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Good Omens: The Nice and Accurate Prophecies of Agnes Nutter, Witch

When I blogged about not being illiterate last month, I had asked for recommendations on what I should read.  After finishing up Bringing Down the House, I picked up Neil Gaiman and Terry Pratchett’s Good Omens: The Nice and Accurate Prophecies of Agnes Nutter, Witch.  Both Blue and Michael had suggested Neil Gaiman, so I decided to give Good Omens a shot.

Starting last Monday on the bus ride into work and finishing yesterday on the car ride to the beach, it was another book that I flew right through (maybe it’s not the books, maybe I’m just getting better at reading!).  It started off a little slow for my liking, allowing me to drift off each of Monday, Tuesday, and Wednesday mornings on the bus.  I don’t know if this was simply because the previous weekend I got a total of 5 hours of sleep over a 60 hour span or it if it was the book, but either way, the start wasn’t gripping enough to keep me wide awake.  After getting some background on what all was going on, I definitely found myself getting more and more into it and not being able to put it down.

The story, in a nutshell, is that the time has come for Armageddon.  The Anti-Christ is brought into the world, and he is mixed up at the hospital (he ended up with the wrong family).  And so the story covers a four (three?) day period, eleven years later, setting up the Apocalypse.  The main gripe I have with the book is the combination of the number of characters and the way their stories run parallel.  There are at least 5 major groups with their own story lines (you’ve got the angel and the demon, the antichrist and his gang, a witch-hunter and the witch he’s after, the witch-hunter’s mentor and his neighbor, and the four horsemen of the apocalypse (not to mention other random tangents on a few other characters)).  Since the story is chronological, putting these 5 different stories together gets a little confusing, having a couple pages about one group, and then completely switching contexts to a different one abruprtly.  Other than that making it a little harder for me to follow, it really was a good read.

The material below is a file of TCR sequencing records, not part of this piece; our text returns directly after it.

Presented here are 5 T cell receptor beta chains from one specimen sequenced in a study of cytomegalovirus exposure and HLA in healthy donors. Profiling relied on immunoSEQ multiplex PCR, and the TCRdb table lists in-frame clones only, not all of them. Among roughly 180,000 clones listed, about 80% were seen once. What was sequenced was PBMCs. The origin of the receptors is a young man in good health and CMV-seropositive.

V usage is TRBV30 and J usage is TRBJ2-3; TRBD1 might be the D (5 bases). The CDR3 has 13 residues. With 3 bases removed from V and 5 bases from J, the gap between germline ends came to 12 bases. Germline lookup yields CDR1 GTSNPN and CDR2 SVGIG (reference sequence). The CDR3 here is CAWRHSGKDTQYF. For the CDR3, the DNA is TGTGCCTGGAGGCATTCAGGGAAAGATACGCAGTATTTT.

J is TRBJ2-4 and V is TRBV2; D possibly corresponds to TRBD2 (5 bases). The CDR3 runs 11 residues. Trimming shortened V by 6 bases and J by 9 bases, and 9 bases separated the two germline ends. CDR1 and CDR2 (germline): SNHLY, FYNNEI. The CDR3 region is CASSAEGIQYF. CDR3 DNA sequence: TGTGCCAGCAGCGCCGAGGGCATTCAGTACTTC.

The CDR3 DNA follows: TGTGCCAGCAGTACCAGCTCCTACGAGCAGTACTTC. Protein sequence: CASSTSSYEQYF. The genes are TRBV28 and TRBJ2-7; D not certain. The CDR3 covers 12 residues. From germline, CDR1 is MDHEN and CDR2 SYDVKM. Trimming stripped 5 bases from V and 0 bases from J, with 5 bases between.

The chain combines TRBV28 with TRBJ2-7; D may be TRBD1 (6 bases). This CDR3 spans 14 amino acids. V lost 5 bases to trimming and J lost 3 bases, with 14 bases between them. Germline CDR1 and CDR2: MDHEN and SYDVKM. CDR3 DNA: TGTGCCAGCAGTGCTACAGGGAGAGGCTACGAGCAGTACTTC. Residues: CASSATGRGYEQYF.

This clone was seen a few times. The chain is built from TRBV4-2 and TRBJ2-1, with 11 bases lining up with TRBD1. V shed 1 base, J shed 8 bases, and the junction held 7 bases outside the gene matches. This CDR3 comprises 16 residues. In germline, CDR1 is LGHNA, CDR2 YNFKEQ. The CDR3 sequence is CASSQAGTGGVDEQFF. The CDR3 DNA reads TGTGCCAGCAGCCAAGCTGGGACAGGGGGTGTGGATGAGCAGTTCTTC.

The thing that I am really wondering about this book is how the collaboration took place between Gaiman and Pratchett.  I wonder if one was in charge of a few characters while the other took the rest… or if they went through and one wrote one section and the other wrote the next… or if they alternated words (that would be pretty insane…).  But however they did it, I’m really interested in each of their individual styles.  So now I’m going to have to read a book by each of them to see what their separate styles are (quite possibly Blue’s suggestion of American Gods for Gaiman, and anybody have any good Pratchett suggestions?).

Now it’s time to hit the beach and start M.T. Anderson’s Feed!


July 21, 2008 - Posted by | Uncategorized


  1. Well, if you’re looking for a Terry Pratchett book I think it only makes sense to start with the first book in the Discworld series – the Colour of Magic. I’ve read a few of the books in the series, and they’re interesting – they have a certain offbeat humor to them. I don’t know much about other writings of his, but you might enjoy that one.

    Comment by Michael | July 21, 2008

  2. Well if you ever want to borrow American Gods or Neverwhere (both Gaiman novels) you are welcome to borrow them. All I have to do now is to get you to give Sandman a chance ;-) (You can definitely borrow some of my Sandman if you would like).

    Comment by Blue | July 23, 2008

  3. Thanks guys! Luckily my county library system has each of these recommended books, so I’ll have to see what I can do about getting my hands on them!

    Comment by dannyiachini | July 23, 2008

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